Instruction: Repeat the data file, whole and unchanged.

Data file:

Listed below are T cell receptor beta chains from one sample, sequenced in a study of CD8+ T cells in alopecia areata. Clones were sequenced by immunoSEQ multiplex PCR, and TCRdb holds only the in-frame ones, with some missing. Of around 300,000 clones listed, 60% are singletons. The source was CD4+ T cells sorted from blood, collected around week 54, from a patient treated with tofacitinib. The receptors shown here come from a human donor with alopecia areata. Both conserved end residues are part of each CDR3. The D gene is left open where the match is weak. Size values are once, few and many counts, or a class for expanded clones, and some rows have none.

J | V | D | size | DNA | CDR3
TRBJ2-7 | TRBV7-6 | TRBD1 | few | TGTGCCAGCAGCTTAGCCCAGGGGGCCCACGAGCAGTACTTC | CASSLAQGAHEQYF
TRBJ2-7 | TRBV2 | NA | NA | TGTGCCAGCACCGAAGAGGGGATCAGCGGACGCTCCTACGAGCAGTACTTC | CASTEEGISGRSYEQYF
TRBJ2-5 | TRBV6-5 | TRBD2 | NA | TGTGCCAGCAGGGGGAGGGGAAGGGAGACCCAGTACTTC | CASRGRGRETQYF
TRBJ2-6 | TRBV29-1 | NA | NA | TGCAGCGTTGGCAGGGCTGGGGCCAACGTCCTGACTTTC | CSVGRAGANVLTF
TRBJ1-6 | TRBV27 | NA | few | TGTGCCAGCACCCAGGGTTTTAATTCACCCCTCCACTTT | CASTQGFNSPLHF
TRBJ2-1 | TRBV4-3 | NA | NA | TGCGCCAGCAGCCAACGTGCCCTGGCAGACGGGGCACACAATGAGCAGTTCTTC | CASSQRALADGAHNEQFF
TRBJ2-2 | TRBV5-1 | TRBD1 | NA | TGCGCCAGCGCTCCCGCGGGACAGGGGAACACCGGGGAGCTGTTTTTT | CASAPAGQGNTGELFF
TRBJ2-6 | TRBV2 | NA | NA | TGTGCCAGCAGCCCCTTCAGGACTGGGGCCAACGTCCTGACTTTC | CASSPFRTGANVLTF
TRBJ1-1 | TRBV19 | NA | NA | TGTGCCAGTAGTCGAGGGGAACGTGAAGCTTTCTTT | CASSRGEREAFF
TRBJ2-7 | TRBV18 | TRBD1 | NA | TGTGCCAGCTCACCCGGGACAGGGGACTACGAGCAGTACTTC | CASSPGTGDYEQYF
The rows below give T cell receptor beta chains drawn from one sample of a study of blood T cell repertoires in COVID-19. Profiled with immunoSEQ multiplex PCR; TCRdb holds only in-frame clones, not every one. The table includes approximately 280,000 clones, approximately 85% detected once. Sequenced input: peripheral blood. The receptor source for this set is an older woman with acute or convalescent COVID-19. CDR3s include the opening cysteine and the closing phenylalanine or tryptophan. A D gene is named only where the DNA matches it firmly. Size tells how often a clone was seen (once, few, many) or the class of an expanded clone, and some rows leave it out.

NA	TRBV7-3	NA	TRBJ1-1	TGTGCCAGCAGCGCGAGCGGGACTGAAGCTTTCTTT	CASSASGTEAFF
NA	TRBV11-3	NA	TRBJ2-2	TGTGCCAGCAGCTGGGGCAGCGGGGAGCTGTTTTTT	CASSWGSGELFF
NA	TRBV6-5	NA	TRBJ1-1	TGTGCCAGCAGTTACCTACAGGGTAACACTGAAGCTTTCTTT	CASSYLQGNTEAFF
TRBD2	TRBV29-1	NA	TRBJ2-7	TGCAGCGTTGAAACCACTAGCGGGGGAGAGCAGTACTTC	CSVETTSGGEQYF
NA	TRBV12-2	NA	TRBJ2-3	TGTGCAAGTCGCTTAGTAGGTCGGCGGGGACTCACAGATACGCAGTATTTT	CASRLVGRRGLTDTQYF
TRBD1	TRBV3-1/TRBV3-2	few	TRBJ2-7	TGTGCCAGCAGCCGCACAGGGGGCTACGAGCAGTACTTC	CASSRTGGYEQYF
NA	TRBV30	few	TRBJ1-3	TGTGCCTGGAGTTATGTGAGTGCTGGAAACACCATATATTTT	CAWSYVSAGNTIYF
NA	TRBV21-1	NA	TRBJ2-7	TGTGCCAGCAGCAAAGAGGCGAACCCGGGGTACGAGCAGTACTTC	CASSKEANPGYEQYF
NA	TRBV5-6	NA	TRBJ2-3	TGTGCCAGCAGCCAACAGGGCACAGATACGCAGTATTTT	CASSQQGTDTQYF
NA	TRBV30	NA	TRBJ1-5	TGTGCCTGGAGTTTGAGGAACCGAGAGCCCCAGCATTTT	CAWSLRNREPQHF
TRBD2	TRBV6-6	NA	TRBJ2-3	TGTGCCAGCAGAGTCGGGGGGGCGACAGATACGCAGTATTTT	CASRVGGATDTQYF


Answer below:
Listed below are T cell receptor beta chains from one sample, sequenced in a study of CD8+ T cells in alopecia areata. Clones were sequenced by immunoSEQ multiplex PCR, and TCRdb holds only the in-frame ones, with some missing. Of around 300,000 clones listed, 60% are singletons. The source was CD4+ T cells sorted from blood, collected around week 54, from a patient treated with tofacitinib. The receptors shown here come from a human donor with alopecia areata. Both conserved end residues are part of each CDR3. The D gene is left open where the match is weak. Size values are once, few and many counts, or a class for expanded clones, and some rows have none.

J | V | D | size | DNA | CDR3
TRBJ2-7 | TRBV7-6 | TRBD1 | few | TGTGCCAGCAGCTTAGCCCAGGGGGCCCACGAGCAGTACTTC | CASSLAQGAHEQYF
TRBJ2-7 | TRBV2 | NA | NA | TGTGCCAGCACCGAAGAGGGGATCAGCGGACGCTCCTACGAGCAGTACTTC | CASTEEGISGRSYEQYF
TRBJ2-5 | TRBV6-5 | TRBD2 | NA | TGTGCCAGCAGGGGGAGGGGAAGGGAGACCCAGTACTTC | CASRGRGRETQYF
TRBJ2-6 | TRBV29-1 | NA | NA | TGCAGCGTTGGCAGGGCTGGGGCCAACGTCCTGACTTTC | CSVGRAGANVLTF
TRBJ1-6 | TRBV27 | NA | few | TGTGCCAGCACCCAGGGTTTTAATTCACCCCTCCACTTT | CASTQGFNSPLHF
TRBJ2-1 | TRBV4-3 | NA | NA | TGCGCCAGCAGCCAACGTGCCCTGGCAGACGGGGCACACAATGAGCAGTTCTTC | CASSQRALADGAHNEQFF
TRBJ2-2 | TRBV5-1 | TRBD1 | NA | TGCGCCAGCGCTCCCGCGGGACAGGGGAACACCGGGGAGCTGTTTTTT | CASAPAGQGNTGELFF
TRBJ2-6 | TRBV2 | NA | NA | TGTGCCAGCAGCCCCTTCAGGACTGGGGCCAACGTCCTGACTTTC | CASSPFRTGANVLTF
TRBJ1-1 | TRBV19 | NA | NA | TGTGCCAGTAGTCGAGGGGAACGTGAAGCTTTCTTT | CASSRGEREAFF
TRBJ2-7 | TRBV18 | TRBD1 | NA | TGTGCCAGCTCACCCGGGACAGGGGACTACGAGCAGTACTTC | CASSPGTGDYEQYF
The rows below give T cell receptor beta chains drawn from one sample of a study of blood T cell repertoires in COVID-19. Profiled with immunoSEQ multiplex PCR; TCRdb holds only in-frame clones, not every one. The table includes approximately 280,000 clones, approximately 85% detected once. Sequenced input: peripheral blood. The receptor source for this set is an older woman with acute or convalescent COVID-19. CDR3s include the opening cysteine and the closing phenylalanine or tryptophan. A D gene is named only where the DNA matches it firmly. Size tells how often a clone was seen (once, few, many) or the class of an expanded clone, and some rows leave it out.

NA	TRBV7-3	NA	TRBJ1-1	TGTGCCAGCAGCGCGAGCGGGACTGAAGCTTTCTTT	CASSASGTEAFF
NA	TRBV11-3	NA	TRBJ2-2	TGTGCCAGCAGCTGGGGCAGCGGGGAGCTGTTTTTT	CASSWGSGELFF
NA	TRBV6-5	NA	TRBJ1-1	TGTGCCAGCAGTTACCTACAGGGTAACACTGAAGCTTTCTTT	CASSYLQGNTEAFF
TRBD2	TRBV29-1	NA	TRBJ2-7	TGCAGCGTTGAAACCACTAGCGGGGGAGAGCAGTACTTC	CSVETTSGGEQYF
NA	TRBV12-2	NA	TRBJ2-3	TGTGCAAGTCGCTTAGTAGGTCGGCGGGGACTCACAGATACGCAGTATTTT	CASRLVGRRGLTDTQYF
TRBD1	TRBV3-1/TRBV3-2	few	TRBJ2-7	TGTGCCAGCAGCCGCACAGGGGGCTACGAGCAGTACTTC	CASSRTGGYEQYF
NA	TRBV30	few	TRBJ1-3	TGTGCCTGGAGTTATGTGAGTGCTGGAAACACCATATATTTT	CAWSYVSAGNTIYF
NA	TRBV21-1	NA	TRBJ2-7	TGTGCCAGCAGCAAAGAGGCGAACCCGGGGTACGAGCAGTACTTC	CASSKEANPGYEQYF
NA	TRBV5-6	NA	TRBJ2-3	TGTGCCAGCAGCCAACAGGGCACAGATACGCAGTATTTT	CASSQQGTDTQYF
NA	TRBV30	NA	TRBJ1-5	TGTGCCTGGAGTTTGAGGAACCGAGAGCCCCAGCATTTT	CAWSLRNREPQHF
TRBD2	TRBV6-6	NA	TRBJ2-3	TGTGCCAGCAGAGTCGGGGGGGCGACAGATACGCAGTATTTT	CASRVGGATDTQYF